The southern part of British Cameroons federated with it in 1961 to form the Federal Republic of Cameroon. The federation was abandoned in 1972; the country was renamed the United Republic of Cameroon in 1972 and the Republic of Cameroon in 1984. Large numbers of Cameroonians live as subsistence farmers. Since 1982 Paul Biya has been President, governing with his Cameroon People's Democratic Movement party; the country has experienced tensions coming from the English-speaking territories. Politicians in the English-speaking regions have advocated for greater decentralisation and complete separation or independence from Cameroon. In 2017, tensions in the English-speaking territories escalated into open warfare; the territory of present-day Cameroon was first settled during the Neolithic Era. The longest continuous inhabitants are groups such as the Baka. From here, Bantu migrations into eastern and central Africa are believed to have originated about 2,000 years ago; the Sao culture arose around Lake Chad, c. 500 AD, gave way to the Kanem and its successor state, the Bornu Empire.
Kingdoms and chiefdoms arose in the west. Portuguese sailors reached the coast in 1472, they noted an abundance of the ghost shrimp Lepidophthalmus turneranus in the Wouri River and named it Rio dos Camarões, which became Cameroon in English. Over the following few centuries, European interests regularised trade with the coastal peoples, Christian missionaries pushed inland. In the early 19th century, Modibo Adama led Fulani soldiers on a jihad in the north against non-Muslim and Muslim peoples and established the Adamawa Emirate. Settled peoples who fled the Fulani caused a major redistribution of population; the Bamum tribe have a writing system, known as Shu Mom. The script was given to them by Sultan Ibrahim Njoya in 1896, is taught in Cameroon by the Bamum Scripts and Archives Project. Germany began to establish roots in Cameroon in 1868 when the Woermann Company of Hamburg built a warehouse, it was built on the estuary of the Wouri River. Gustav Nachtigal made a treaty with one of the local kings to annex the region for the German emperor.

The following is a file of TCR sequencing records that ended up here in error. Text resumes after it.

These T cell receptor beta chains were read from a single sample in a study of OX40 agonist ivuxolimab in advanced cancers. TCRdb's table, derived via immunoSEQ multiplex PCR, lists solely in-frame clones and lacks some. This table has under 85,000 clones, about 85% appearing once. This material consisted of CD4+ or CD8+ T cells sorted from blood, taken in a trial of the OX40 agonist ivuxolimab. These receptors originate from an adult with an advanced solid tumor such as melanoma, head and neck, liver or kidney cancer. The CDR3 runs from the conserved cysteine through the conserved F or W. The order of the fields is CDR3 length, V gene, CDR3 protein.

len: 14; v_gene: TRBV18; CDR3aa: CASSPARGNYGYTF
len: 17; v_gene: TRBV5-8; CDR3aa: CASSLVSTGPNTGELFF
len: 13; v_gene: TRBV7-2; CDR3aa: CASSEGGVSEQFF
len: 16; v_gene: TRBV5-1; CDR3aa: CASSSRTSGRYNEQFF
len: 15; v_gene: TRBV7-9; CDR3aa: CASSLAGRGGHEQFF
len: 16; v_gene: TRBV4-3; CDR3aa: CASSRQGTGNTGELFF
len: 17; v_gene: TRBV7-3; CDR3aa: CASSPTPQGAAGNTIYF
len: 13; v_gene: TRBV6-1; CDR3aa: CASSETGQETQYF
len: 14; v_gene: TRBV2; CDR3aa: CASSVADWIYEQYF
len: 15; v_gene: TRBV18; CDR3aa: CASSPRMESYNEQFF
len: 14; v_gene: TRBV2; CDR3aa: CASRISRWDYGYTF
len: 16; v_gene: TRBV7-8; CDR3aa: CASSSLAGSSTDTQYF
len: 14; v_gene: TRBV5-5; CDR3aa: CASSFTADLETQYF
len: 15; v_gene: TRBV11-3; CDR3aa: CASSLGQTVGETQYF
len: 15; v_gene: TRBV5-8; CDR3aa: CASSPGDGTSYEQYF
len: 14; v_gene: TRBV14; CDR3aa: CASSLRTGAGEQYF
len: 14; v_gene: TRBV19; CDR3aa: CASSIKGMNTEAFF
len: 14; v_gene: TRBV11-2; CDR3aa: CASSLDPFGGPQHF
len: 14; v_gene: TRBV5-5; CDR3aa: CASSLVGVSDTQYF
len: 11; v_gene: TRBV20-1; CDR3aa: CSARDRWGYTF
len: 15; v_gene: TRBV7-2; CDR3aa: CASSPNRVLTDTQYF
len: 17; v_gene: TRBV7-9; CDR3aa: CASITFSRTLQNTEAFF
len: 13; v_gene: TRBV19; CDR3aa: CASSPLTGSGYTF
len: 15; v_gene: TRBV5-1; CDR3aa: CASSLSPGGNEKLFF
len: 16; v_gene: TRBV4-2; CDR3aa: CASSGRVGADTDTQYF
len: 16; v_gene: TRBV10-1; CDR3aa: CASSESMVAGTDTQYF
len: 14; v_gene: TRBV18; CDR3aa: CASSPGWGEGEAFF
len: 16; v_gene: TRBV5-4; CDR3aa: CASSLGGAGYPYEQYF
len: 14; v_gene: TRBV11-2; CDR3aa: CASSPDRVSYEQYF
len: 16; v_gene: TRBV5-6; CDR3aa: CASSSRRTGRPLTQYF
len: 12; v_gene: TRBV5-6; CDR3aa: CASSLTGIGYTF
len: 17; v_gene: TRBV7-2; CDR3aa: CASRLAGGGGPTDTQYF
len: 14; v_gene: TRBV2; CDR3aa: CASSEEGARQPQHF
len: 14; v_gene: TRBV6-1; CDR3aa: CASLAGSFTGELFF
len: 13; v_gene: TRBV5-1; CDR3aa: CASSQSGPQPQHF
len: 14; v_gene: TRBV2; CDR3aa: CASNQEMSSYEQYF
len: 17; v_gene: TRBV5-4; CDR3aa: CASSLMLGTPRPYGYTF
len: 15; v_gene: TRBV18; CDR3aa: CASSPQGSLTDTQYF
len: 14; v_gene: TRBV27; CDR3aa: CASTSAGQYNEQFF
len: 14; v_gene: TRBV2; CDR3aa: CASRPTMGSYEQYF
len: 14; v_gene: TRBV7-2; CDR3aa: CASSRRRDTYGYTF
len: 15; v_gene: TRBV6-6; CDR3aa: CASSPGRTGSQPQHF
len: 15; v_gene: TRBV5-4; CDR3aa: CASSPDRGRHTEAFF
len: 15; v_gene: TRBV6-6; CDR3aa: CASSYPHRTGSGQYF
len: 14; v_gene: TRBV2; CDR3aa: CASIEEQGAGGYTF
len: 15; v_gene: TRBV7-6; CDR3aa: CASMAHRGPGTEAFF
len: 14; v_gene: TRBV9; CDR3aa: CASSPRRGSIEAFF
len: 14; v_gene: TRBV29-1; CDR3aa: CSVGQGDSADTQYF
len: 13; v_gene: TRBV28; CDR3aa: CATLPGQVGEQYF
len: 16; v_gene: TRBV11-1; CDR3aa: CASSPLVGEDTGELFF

The German Empire claimed the territory as the colony of Kamerun in 1884 and began a steady push inland. The Germans ran into resistance with the native people who did not want the Germans to establish themselves on this land. Under the influence of Germany, commercial companies were left to regulate local administrations; these concessions used forced labour of the Africans to make a profit. The labour was used on banana, palm oil, cocoa plantations, they initiated projects to improve the colony's infrastructure, relying on a harsh system of forced labour, much criticised by the other colonial powers. With the defeat of Germany in World War I, Kamerun became a League of Nations mandate territory and was split into French Cameroons and British Cameroons in 1919. France integrated the economy of Cameroon with that of France and improved the infrastructure with capital investments and skilled workers, modifying the system of forced labour; the British administered their territory from neighbouring Nigeria.
Natives complained that this made them a neglected "colony of a colony". Nigerian migrant workers flocked to Southern Cameroons, ending forced labour altogether but angering the local natives, who felt swamped. T